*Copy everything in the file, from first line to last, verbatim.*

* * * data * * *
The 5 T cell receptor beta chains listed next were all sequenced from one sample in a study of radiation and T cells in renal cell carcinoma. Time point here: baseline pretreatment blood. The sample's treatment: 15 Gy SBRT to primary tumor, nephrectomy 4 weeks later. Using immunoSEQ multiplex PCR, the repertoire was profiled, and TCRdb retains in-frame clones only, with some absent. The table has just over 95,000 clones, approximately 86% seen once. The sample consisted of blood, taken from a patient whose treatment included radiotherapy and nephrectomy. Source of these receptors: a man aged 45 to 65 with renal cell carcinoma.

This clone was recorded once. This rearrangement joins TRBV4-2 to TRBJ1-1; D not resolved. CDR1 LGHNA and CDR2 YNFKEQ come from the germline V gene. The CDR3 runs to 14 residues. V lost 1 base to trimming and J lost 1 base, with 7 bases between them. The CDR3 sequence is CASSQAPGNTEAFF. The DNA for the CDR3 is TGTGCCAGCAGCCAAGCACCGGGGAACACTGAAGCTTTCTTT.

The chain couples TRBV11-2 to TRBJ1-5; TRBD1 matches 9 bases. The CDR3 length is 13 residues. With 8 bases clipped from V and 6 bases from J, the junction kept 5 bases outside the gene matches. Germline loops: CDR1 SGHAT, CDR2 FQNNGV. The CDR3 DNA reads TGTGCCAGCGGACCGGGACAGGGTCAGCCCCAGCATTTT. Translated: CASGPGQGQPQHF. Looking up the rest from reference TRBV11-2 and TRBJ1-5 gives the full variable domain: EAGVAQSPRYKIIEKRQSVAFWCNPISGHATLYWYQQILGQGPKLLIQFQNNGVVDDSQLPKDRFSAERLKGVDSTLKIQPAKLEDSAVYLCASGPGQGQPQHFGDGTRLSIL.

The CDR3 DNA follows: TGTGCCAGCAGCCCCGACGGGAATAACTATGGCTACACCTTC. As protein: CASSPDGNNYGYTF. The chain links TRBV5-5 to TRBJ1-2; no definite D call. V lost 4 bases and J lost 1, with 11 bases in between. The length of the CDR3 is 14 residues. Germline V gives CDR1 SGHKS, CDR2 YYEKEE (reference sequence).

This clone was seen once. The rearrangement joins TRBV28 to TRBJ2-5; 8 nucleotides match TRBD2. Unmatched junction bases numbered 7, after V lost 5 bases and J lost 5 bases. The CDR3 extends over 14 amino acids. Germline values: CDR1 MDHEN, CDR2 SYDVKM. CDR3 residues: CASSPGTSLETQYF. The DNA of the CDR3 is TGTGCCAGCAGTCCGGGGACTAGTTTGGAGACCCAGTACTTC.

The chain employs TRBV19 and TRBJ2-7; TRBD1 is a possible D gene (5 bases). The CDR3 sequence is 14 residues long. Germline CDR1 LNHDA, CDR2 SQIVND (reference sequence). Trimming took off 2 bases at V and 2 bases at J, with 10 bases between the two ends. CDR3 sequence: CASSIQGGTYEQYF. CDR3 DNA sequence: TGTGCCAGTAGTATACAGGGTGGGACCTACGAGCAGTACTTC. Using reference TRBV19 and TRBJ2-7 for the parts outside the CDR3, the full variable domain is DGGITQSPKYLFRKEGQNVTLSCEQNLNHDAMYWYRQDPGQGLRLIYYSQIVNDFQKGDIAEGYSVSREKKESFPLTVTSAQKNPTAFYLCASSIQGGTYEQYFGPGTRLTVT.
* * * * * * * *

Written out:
The 5 T cell receptor beta chains listed next were all sequenced from one sample in a study of radiation and T cells in renal cell carcinoma. Time point here: baseline pretreatment blood. The sample's treatment: 15 Gy SBRT to primary tumor, nephrectomy 4 weeks later. Using immunoSEQ multiplex PCR, the repertoire was profiled, and TCRdb retains in-frame clones only, with some absent. The table has just over 95,000 clones, approximately 86% seen once. The sample consisted of blood, taken from a patient whose treatment included radiotherapy and nephrectomy. Source of these receptors: a man aged 45 to 65 with renal cell carcinoma.

This clone was recorded once. This rearrangement joins TRBV4-2 to TRBJ1-1; D not resolved. CDR1 LGHNA and CDR2 YNFKEQ come from the germline V gene. The CDR3 runs to 14 residues. V lost 1 base to trimming and J lost 1 base, with 7 bases between them. The CDR3 sequence is CASSQAPGNTEAFF. The DNA for the CDR3 is TGTGCCAGCAGCCAAGCACCGGGGAACACTGAAGCTTTCTTT.

The chain couples TRBV11-2 to TRBJ1-5; TRBD1 matches 9 bases. The CDR3 length is 13 residues. With 8 bases clipped from V and 6 bases from J, the junction kept 5 bases outside the gene matches. Germline loops: CDR1 SGHAT, CDR2 FQNNGV. The CDR3 DNA reads TGTGCCAGCGGACCGGGACAGGGTCAGCCCCAGCATTTT. Translated: CASGPGQGQPQHF. Looking up the rest from reference TRBV11-2 and TRBJ1-5 gives the full variable domain: EAGVAQSPRYKIIEKRQSVAFWCNPISGHATLYWYQQILGQGPKLLIQFQNNGVVDDSQLPKDRFSAERLKGVDSTLKIQPAKLEDSAVYLCASGPGQGQPQHFGDGTRLSIL.

The CDR3 DNA follows: TGTGCCAGCAGCCCCGACGGGAATAACTATGGCTACACCTTC. As protein: CASSPDGNNYGYTF. The chain links TRBV5-5 to TRBJ1-2; no definite D call. V lost 4 bases and J lost 1, with 11 bases in between. The length of the CDR3 is 14 residues. Germline V gives CDR1 SGHKS, CDR2 YYEKEE (reference sequence).

This clone was seen once. The rearrangement joins TRBV28 to TRBJ2-5; 8 nucleotides match TRBD2. Unmatched junction bases numbered 7, after V lost 5 bases and J lost 5 bases. The CDR3 extends over 14 amino acids. Germline values: CDR1 MDHEN, CDR2 SYDVKM. CDR3 residues: CASSPGTSLETQYF. The DNA of the CDR3 is TGTGCCAGCAGTCCGGGGACTAGTTTGGAGACCCAGTACTTC.

The chain employs TRBV19 and TRBJ2-7; TRBD1 is a possible D gene (5 bases). The CDR3 sequence is 14 residues long. Germline CDR1 LNHDA, CDR2 SQIVND (reference sequence). Trimming took off 2 bases at V and 2 bases at J, with 10 bases between the two ends. CDR3 sequence: CASSIQGGTYEQYF. CDR3 DNA sequence: TGTGCCAGTAGTATACAGGGTGGGACCTACGAGCAGTACTTC. Using reference TRBV19 and TRBJ2-7 for the parts outside the CDR3, the full variable domain is DGGITQSPKYLFRKEGQNVTLSCEQNLNHDAMYWYRQDPGQGLRLIYYSQIVNDFQKGDIAEGYSVSREKKESFPLTVTSAQKNPTAFYLCASSIQGGTYEQYFGPGTRLTVT.